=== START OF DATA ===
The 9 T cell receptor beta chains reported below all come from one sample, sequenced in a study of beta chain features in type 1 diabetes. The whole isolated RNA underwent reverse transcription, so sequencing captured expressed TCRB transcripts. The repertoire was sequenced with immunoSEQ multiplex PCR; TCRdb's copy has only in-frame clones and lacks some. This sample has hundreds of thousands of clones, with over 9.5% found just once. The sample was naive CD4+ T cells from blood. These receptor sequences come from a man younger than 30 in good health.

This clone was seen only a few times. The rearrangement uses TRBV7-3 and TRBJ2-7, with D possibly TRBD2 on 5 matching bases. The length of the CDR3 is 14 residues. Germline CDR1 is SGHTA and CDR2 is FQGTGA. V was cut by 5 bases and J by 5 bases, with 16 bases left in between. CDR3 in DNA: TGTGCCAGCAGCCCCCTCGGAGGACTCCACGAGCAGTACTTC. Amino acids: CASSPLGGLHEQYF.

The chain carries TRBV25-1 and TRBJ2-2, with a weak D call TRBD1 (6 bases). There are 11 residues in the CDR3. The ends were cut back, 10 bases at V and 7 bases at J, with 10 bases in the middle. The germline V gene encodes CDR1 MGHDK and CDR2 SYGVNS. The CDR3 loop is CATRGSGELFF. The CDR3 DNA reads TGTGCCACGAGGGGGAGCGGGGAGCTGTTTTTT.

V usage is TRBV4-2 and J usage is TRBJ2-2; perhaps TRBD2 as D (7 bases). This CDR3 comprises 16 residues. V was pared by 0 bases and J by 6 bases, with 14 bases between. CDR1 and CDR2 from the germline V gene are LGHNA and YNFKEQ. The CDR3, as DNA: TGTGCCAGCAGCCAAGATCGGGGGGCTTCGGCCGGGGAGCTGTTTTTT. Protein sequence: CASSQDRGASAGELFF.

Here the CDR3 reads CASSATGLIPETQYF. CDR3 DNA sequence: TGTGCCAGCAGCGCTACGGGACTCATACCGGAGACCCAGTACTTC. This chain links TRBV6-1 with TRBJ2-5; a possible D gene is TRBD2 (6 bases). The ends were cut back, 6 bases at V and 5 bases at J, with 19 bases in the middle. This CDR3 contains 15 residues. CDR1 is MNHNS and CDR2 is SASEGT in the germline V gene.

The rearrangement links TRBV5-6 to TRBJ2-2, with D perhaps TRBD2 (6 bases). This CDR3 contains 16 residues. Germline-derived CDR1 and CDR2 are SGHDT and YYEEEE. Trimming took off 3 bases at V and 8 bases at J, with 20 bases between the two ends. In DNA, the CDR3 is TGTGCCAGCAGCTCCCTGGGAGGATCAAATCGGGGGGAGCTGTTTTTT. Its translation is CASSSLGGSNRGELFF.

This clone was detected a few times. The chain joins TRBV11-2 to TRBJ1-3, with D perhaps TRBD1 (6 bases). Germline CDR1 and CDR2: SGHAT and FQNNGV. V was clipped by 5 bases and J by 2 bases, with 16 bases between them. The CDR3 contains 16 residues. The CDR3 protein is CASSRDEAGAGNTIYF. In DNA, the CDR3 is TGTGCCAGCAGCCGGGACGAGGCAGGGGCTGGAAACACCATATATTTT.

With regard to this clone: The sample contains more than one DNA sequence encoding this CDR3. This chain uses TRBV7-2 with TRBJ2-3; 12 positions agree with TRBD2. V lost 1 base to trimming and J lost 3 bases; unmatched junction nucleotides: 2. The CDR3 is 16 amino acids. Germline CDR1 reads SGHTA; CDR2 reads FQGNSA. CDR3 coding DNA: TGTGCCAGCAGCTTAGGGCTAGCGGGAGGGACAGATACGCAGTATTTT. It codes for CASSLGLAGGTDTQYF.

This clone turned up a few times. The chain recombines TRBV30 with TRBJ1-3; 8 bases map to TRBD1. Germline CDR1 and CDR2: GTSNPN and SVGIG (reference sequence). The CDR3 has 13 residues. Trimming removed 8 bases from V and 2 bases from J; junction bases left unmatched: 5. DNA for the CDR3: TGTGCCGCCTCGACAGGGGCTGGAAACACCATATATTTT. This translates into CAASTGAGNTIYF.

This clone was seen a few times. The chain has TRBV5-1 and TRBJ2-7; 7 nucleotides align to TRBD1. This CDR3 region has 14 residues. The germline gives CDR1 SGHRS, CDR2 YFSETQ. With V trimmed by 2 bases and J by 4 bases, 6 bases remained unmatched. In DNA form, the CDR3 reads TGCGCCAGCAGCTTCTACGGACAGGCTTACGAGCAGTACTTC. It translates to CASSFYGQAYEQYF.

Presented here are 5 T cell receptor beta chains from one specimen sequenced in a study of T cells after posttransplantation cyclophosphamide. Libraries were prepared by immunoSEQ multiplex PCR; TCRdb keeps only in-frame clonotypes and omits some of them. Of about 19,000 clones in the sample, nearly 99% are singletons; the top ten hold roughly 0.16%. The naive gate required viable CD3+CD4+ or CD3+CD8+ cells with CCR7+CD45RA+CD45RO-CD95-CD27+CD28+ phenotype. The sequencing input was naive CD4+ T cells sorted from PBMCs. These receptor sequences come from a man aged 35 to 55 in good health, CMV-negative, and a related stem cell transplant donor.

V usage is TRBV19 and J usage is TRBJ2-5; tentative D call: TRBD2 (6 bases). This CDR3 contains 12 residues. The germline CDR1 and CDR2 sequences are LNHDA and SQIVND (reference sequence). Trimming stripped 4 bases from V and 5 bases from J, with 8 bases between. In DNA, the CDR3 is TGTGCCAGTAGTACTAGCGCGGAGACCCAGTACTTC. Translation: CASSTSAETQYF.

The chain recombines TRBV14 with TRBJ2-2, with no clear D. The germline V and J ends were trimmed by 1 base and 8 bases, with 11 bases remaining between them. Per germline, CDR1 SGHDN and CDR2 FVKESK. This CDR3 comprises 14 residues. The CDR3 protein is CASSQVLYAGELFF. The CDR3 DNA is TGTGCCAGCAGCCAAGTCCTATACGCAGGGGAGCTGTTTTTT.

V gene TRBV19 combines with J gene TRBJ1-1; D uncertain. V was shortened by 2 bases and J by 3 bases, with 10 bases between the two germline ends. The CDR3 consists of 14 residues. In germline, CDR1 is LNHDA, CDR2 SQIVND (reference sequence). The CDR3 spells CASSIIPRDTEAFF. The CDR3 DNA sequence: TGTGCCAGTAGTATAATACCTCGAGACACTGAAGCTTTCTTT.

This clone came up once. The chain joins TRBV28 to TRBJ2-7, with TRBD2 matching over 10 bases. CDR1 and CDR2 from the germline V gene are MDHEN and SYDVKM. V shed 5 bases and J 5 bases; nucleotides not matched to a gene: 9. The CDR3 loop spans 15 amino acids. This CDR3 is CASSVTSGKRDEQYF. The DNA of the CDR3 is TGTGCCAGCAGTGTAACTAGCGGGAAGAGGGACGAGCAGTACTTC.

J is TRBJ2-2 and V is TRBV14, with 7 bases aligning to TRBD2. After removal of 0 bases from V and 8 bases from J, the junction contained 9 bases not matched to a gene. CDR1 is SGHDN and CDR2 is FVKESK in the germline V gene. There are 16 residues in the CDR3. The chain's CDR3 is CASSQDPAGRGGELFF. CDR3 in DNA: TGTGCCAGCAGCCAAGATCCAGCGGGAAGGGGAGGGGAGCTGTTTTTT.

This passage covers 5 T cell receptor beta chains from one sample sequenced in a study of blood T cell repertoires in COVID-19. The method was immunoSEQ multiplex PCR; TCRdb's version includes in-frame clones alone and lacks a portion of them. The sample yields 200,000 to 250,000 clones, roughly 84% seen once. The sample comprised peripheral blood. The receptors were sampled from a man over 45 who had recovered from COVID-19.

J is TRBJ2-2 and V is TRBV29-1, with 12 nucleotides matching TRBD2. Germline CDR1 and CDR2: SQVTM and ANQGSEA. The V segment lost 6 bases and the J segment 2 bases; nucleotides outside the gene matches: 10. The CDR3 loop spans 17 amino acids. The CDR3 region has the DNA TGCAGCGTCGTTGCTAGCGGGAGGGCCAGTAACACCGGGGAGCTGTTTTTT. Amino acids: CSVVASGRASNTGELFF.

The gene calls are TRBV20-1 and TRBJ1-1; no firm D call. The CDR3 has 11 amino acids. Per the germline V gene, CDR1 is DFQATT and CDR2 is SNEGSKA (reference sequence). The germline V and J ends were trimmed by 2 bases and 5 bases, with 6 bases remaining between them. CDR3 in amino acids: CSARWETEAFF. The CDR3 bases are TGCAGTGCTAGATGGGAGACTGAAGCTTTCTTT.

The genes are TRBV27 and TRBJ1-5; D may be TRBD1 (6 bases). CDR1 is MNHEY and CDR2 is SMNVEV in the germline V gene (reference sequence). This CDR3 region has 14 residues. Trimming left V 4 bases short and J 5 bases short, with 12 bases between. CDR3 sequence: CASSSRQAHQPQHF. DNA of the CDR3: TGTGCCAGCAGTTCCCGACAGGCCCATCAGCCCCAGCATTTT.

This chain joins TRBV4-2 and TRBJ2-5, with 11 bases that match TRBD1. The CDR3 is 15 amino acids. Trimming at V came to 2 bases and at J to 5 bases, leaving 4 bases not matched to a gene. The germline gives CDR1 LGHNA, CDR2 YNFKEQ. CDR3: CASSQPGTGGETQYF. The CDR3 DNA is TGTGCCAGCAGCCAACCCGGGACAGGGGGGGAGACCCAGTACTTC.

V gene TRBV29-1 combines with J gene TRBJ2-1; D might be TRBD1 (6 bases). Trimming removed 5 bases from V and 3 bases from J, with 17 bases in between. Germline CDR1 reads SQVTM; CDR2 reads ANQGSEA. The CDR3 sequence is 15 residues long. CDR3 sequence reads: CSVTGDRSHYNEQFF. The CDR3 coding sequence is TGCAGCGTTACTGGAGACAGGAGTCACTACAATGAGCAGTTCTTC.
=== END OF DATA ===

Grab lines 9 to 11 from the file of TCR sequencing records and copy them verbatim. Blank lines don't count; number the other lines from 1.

This clone turned up a few times. The chain recombines TRBV30 with TRBJ1-3; 8 bases map to TRBD1. Germline CDR1 and CDR2: GTSNPN and SVGIG (reference sequence). The CDR3 has 13 residues. Trimming removed 8 bases from V and 2 bases from J; junction bases left unmatched: 5. DNA for the CDR3: TGTGCCGCCTCGACAGGGGCTGGAAACACCATATATTTT. This translates into CAASTGAGNTIYF.

This clone was seen a few times. The chain has TRBV5-1 and TRBJ2-7; 7 nucleotides align to TRBD1. This CDR3 region has 14 residues. The germline gives CDR1 SGHRS, CDR2 YFSETQ. With V trimmed by 2 bases and J by 4 bases, 6 bases remained unmatched. In DNA form, the CDR3 reads TGCGCCAGCAGCTTCTACGGACAGGCTTACGAGCAGTACTTC. It translates to CASSFYGQAYEQYF.

Presented here are 5 T cell receptor beta chains from one specimen sequenced in a study of T cells after posttransplantation cyclophosphamide. Libraries were prepared by immunoSEQ multiplex PCR; TCRdb keeps only in-frame clonotypes and omits some of them. Of about 19,000 clones in the sample, nearly 99% are singletons; the top ten hold roughly 0.16%. The naive gate required viable CD3+CD4+ or CD3+CD8+ cells with CCR7+CD45RA+CD45RO-CD95-CD27+CD28+ phenotype. The sequencing input was naive CD4+ T cells sorted from PBMCs. These receptor sequences come from a man aged 35 to 55 in good health, CMV-negative, and a related stem cell transplant donor.